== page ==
Only seven years after its founding, a Baker City-based technical college will start holding regular classes in Prineville next month.
Baker Technical Institute planting its flag in Prineville, starting with truck-driving courses on April 19, will train highly skilled workers for Central Oregon businesses that desperately need them, said college President Doug Dalton.
And, he said, Crook County’s blue-collar culture is a perfect fit for the school, which he referred to as BTI.
“The culture of the city of Prineville really fit well with the BTI culture,” Dalton told The Bulletin. “It’s really rooted in the tradition of work, a job well done, the old-school work ethic.”
Baker Technical Institute was founded in 2014, and officially licensed by the state as a higher-education institution in February , according to the school’s website. It isn’t a public university that receives taxpayer funding, Dalton said.
The school’s specialty is training students for careers like trucking, construction equipment operation, welding and more.
Workers in those careers are badly needed, Dalton said.
“The skilled workforce is at an all-time low, as far as inventory goes,” he said. “There’s been a lack of training for so many decades.”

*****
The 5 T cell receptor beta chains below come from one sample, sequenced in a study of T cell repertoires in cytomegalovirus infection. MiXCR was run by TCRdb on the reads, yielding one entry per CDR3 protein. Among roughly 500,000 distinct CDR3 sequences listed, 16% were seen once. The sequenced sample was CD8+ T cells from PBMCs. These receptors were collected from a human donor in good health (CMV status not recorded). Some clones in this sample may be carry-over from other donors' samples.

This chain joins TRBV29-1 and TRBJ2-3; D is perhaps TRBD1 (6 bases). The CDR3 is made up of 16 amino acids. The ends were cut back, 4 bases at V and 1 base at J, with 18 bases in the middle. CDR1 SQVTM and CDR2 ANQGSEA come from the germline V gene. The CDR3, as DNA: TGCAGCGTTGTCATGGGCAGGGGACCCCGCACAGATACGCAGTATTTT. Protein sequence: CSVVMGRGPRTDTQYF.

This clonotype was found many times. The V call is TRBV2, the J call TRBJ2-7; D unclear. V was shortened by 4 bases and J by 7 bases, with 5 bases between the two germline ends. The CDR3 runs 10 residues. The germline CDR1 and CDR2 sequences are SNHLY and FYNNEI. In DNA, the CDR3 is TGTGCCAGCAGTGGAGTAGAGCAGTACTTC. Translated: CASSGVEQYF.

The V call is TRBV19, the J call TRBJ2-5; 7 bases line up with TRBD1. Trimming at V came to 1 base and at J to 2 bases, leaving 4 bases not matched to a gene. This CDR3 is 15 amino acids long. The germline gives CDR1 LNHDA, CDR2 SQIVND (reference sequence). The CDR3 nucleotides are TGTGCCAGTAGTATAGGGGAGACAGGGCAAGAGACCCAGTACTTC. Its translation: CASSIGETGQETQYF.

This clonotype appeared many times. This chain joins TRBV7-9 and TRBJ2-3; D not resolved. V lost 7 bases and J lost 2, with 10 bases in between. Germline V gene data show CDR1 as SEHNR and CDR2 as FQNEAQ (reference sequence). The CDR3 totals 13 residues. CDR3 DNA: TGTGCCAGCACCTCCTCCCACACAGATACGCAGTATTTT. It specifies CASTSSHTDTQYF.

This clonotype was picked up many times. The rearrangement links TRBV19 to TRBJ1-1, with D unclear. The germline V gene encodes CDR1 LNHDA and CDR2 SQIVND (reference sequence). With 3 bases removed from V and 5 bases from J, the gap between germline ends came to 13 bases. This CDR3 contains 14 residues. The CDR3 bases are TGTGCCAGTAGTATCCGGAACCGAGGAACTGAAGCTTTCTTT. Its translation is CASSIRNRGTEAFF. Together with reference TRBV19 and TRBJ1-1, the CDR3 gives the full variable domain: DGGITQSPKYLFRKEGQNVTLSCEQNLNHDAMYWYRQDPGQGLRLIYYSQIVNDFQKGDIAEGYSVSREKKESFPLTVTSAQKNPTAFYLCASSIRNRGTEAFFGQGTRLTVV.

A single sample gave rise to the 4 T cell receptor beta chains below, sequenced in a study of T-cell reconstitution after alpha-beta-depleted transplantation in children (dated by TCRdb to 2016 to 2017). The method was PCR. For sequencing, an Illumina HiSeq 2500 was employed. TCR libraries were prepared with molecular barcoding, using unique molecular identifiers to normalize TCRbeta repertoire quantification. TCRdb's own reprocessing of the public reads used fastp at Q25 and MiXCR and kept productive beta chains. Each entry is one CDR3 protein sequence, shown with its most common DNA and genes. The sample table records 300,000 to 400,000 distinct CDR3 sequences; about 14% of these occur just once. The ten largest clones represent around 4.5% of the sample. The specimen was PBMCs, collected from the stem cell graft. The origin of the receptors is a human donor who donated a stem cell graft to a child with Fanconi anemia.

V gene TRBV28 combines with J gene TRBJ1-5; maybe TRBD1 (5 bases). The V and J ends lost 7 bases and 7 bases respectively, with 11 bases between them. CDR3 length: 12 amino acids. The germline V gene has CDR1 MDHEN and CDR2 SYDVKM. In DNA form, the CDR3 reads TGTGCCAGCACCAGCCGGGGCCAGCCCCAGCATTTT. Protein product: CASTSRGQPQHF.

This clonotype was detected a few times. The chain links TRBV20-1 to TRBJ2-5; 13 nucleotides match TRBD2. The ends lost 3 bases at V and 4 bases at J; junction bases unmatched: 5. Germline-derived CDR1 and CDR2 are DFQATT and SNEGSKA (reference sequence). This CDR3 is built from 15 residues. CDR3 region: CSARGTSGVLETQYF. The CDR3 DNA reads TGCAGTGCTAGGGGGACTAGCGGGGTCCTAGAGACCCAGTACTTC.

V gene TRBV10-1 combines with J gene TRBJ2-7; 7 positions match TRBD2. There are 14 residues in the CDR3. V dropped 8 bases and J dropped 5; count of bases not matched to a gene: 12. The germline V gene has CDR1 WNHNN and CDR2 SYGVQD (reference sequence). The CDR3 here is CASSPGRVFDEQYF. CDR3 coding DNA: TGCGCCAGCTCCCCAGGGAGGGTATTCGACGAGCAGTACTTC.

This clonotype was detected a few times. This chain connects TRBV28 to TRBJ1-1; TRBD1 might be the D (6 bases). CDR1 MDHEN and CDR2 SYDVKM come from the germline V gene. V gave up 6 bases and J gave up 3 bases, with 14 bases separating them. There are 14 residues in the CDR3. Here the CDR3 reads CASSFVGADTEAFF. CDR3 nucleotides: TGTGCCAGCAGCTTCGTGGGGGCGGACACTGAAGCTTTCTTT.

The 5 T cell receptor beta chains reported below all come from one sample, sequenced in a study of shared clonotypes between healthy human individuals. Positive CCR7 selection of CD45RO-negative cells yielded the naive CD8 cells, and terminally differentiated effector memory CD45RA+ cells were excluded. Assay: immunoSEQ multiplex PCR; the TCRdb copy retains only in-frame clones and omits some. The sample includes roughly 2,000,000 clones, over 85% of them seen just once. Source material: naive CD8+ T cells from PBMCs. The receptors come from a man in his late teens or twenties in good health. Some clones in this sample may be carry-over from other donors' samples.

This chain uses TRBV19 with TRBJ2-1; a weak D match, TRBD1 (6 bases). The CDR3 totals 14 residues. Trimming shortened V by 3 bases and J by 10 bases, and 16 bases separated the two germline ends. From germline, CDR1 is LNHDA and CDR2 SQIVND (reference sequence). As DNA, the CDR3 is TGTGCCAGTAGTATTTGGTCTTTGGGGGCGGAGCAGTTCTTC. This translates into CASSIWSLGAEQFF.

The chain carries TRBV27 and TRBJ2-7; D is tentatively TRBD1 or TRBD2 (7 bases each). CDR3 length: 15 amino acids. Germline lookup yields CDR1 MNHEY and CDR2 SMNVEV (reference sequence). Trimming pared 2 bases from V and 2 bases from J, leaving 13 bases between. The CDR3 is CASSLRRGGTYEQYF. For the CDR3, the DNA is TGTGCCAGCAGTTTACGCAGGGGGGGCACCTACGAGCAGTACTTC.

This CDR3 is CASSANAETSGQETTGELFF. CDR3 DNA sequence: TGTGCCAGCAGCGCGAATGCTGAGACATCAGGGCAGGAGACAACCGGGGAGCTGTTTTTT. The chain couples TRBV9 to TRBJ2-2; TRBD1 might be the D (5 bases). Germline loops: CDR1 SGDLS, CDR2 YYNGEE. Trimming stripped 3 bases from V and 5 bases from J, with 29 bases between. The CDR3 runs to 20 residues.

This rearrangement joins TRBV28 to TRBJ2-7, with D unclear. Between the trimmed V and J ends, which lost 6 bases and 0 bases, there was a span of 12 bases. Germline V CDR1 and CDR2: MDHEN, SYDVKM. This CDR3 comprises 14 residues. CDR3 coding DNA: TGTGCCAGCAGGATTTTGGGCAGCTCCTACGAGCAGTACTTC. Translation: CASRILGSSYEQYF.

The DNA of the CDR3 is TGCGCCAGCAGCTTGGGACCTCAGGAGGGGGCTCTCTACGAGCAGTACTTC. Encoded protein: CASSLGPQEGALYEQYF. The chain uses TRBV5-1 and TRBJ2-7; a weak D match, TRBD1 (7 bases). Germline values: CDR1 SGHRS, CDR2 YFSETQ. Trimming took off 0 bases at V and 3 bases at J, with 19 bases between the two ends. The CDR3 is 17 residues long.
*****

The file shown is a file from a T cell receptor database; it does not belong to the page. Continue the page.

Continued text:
More than 80% of construction contractors surveyed nationwide in 2019 said they had difficulty filling positions, according to the Virginia-based Associated General Contractors of America trade association.
Furthermore, a 2019 study commissioned by the American Trucking Associations determined that the trucking industry will need to hire about 1.1 million new drivers over the next decade to meet demand.
Ron Cholin, owner of Prineville-based trucking company Stinger Transport, hopes that Baker Technical Institute’s training will help fill staffing needs for his and other companies.
“Anytime we can get more drivers coming into the industry, they’re more than welcome,” he said.
Don’t expect Baker Technical Institute to construct a massive college campus in Prineville any time soon, however. Although the college has a small campus in Baker City, the Prineville branch’s staff will mostly teach in portable classrooms, on land donated by local businesses or the city, Dalton said.
The purpose of this nontraditional setup is to easily bring students to sites, like construction zones, for training, Dalton said. The college also occasionally travels to other parts of the Pacific Northwest for courses, he said.
“We don’t need to put several million (dollars) into a facility,” Dalton said. “We try and operate very nimbly.”
Baker Technical Institute has talked with Central Oregon Community College about using classroom spaces in Prineville now and then, Dalton said. And if the technical college’s Prineville branch expands quickly into other fields that are more classroom-centric, like computer science or health care, a permanent space might be necessary in the future, he said.
Prineville Mayor Jason Beebe said Baker Technical Institute’s expansion into his city was a win for both local companies and residents looking for a solid job.
“The local employers are only as strong as the workforce that can serve them in the community,” he said. “I know there’s a pretty big need right now for truck driving in Crook County.”